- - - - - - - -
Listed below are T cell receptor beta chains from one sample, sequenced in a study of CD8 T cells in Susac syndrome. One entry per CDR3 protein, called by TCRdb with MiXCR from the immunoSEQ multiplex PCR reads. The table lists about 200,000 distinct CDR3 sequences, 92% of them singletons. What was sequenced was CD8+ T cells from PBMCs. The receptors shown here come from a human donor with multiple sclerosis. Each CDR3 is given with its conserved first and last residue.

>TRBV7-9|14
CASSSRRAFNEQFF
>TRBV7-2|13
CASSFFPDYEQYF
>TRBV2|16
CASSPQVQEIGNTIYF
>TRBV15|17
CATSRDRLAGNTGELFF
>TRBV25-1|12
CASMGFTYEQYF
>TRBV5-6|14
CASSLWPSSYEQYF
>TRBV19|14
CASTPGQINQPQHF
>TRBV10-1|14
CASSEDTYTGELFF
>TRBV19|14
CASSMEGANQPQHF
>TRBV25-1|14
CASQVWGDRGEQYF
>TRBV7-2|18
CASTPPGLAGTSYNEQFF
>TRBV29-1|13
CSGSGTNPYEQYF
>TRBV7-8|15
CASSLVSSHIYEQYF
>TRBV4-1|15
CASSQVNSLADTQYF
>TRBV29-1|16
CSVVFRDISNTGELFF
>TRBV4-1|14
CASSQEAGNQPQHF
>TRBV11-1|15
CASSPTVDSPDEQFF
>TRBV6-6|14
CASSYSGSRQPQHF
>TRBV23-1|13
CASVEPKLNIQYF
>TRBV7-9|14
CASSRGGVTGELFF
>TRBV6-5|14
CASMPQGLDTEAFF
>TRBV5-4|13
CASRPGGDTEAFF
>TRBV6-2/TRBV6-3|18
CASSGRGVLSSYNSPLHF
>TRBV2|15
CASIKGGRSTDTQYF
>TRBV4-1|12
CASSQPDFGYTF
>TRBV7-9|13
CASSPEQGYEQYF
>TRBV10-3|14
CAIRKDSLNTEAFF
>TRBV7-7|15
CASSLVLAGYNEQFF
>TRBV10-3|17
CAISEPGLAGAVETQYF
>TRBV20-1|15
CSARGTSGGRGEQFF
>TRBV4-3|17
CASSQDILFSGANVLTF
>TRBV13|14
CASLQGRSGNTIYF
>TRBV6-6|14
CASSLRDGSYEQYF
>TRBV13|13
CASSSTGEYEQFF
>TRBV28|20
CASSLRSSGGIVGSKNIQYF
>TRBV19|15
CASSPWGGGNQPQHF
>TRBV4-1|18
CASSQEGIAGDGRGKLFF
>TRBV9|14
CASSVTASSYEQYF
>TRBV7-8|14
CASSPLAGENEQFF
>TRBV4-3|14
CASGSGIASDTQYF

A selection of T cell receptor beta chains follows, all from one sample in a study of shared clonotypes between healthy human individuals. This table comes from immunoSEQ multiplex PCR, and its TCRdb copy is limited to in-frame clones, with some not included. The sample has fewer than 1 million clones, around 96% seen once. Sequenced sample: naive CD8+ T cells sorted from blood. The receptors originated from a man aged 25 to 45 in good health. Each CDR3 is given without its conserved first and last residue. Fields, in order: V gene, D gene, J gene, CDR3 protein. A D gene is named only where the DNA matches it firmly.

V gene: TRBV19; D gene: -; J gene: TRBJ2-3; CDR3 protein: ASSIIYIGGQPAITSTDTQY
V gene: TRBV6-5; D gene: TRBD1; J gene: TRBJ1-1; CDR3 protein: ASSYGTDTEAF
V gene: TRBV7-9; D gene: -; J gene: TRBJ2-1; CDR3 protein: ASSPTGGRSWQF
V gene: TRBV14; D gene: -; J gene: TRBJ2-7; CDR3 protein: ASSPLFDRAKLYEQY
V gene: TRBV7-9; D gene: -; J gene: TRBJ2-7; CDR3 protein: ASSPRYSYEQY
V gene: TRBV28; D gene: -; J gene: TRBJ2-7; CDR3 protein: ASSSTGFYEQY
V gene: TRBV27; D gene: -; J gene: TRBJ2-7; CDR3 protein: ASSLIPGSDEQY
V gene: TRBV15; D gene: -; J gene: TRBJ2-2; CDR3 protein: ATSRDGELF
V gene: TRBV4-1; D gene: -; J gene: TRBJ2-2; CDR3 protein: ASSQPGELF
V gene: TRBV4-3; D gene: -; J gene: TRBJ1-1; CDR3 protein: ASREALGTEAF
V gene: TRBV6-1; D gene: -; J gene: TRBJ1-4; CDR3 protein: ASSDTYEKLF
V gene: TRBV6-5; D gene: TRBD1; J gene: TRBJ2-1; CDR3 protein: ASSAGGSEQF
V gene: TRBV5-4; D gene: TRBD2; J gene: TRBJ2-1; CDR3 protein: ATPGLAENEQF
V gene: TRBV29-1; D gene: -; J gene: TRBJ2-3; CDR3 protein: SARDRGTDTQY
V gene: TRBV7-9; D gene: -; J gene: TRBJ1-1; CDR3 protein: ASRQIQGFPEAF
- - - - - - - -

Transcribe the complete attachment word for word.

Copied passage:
Listed below are T cell receptor beta chains from one sample, sequenced in a study of CD8 T cells in Susac syndrome. One entry per CDR3 protein, called by TCRdb with MiXCR from the immunoSEQ multiplex PCR reads. The table lists about 200,000 distinct CDR3 sequences, 92% of them singletons. What was sequenced was CD8+ T cells from PBMCs. The receptors shown here come from a human donor with multiple sclerosis. Each CDR3 is given with its conserved first and last residue.

>TRBV7-9|14
CASSSRRAFNEQFF
>TRBV7-2|13
CASSFFPDYEQYF
>TRBV2|16
CASSPQVQEIGNTIYF
>TRBV15|17
CATSRDRLAGNTGELFF
>TRBV25-1|12
CASMGFTYEQYF
>TRBV5-6|14
CASSLWPSSYEQYF
>TRBV19|14
CASTPGQINQPQHF
>TRBV10-1|14
CASSEDTYTGELFF
>TRBV19|14
CASSMEGANQPQHF
>TRBV25-1|14
CASQVWGDRGEQYF
>TRBV7-2|18
CASTPPGLAGTSYNEQFF
>TRBV29-1|13
CSGSGTNPYEQYF
>TRBV7-8|15
CASSLVSSHIYEQYF
>TRBV4-1|15
CASSQVNSLADTQYF
>TRBV29-1|16
CSVVFRDISNTGELFF
>TRBV4-1|14
CASSQEAGNQPQHF
>TRBV11-1|15
CASSPTVDSPDEQFF
>TRBV6-6|14
CASSYSGSRQPQHF
>TRBV23-1|13
CASVEPKLNIQYF
>TRBV7-9|14
CASSRGGVTGELFF
>TRBV6-5|14
CASMPQGLDTEAFF
>TRBV5-4|13
CASRPGGDTEAFF
>TRBV6-2/TRBV6-3|18
CASSGRGVLSSYNSPLHF
>TRBV2|15
CASIKGGRSTDTQYF
>TRBV4-1|12
CASSQPDFGYTF
>TRBV7-9|13
CASSPEQGYEQYF
>TRBV10-3|14
CAIRKDSLNTEAFF
>TRBV7-7|15
CASSLVLAGYNEQFF
>TRBV10-3|17
CAISEPGLAGAVETQYF
>TRBV20-1|15
CSARGTSGGRGEQFF
>TRBV4-3|17
CASSQDILFSGANVLTF
>TRBV13|14
CASLQGRSGNTIYF
>TRBV6-6|14
CASSLRDGSYEQYF
>TRBV13|13
CASSSTGEYEQFF
>TRBV28|20
CASSLRSSGGIVGSKNIQYF
>TRBV19|15
CASSPWGGGNQPQHF
>TRBV4-1|18
CASSQEGIAGDGRGKLFF
>TRBV9|14
CASSVTASSYEQYF
>TRBV7-8|14
CASSPLAGENEQFF
>TRBV4-3|14
CASGSGIASDTQYF

A selection of T cell receptor beta chains follows, all from one sample in a study of shared clonotypes between healthy human individuals. This table comes from immunoSEQ multiplex PCR, and its TCRdb copy is limited to in-frame clones, with some not included. The sample has fewer than 1 million clones, around 96% seen once. Sequenced sample: naive CD8+ T cells sorted from blood. The receptors originated from a man aged 25 to 45 in good health. Each CDR3 is given without its conserved first and last residue. Fields, in order: V gene, D gene, J gene, CDR3 protein. A D gene is named only where the DNA matches it firmly.

V gene: TRBV19; D gene: -; J gene: TRBJ2-3; CDR3 protein: ASSIIYIGGQPAITSTDTQY
V gene: TRBV6-5; D gene: TRBD1; J gene: TRBJ1-1; CDR3 protein: ASSYGTDTEAF
V gene: TRBV7-9; D gene: -; J gene: TRBJ2-1; CDR3 protein: ASSPTGGRSWQF
V gene: TRBV14; D gene: -; J gene: TRBJ2-7; CDR3 protein: ASSPLFDRAKLYEQY
V gene: TRBV7-9; D gene: -; J gene: TRBJ2-7; CDR3 protein: ASSPRYSYEQY
V gene: TRBV28; D gene: -; J gene: TRBJ2-7; CDR3 protein: ASSSTGFYEQY
V gene: TRBV27; D gene: -; J gene: TRBJ2-7; CDR3 protein: ASSLIPGSDEQY
V gene: TRBV15; D gene: -; J gene: TRBJ2-2; CDR3 protein: ATSRDGELF
V gene: TRBV4-1; D gene: -; J gene: TRBJ2-2; CDR3 protein: ASSQPGELF
V gene: TRBV4-3; D gene: -; J gene: TRBJ1-1; CDR3 protein: ASREALGTEAF
V gene: TRBV6-1; D gene: -; J gene: TRBJ1-4; CDR3 protein: ASSDTYEKLF
V gene: TRBV6-5; D gene: TRBD1; J gene: TRBJ2-1; CDR3 protein: ASSAGGSEQF
V gene: TRBV5-4; D gene: TRBD2; J gene: TRBJ2-1; CDR3 protein: ATPGLAENEQF
V gene: TRBV29-1; D gene: -; J gene: TRBJ2-3; CDR3 protein: SARDRGTDTQY
V gene: TRBV7-9; D gene: -; J gene: TRBJ1-1; CDR3 protein: ASRQIQGFPEAF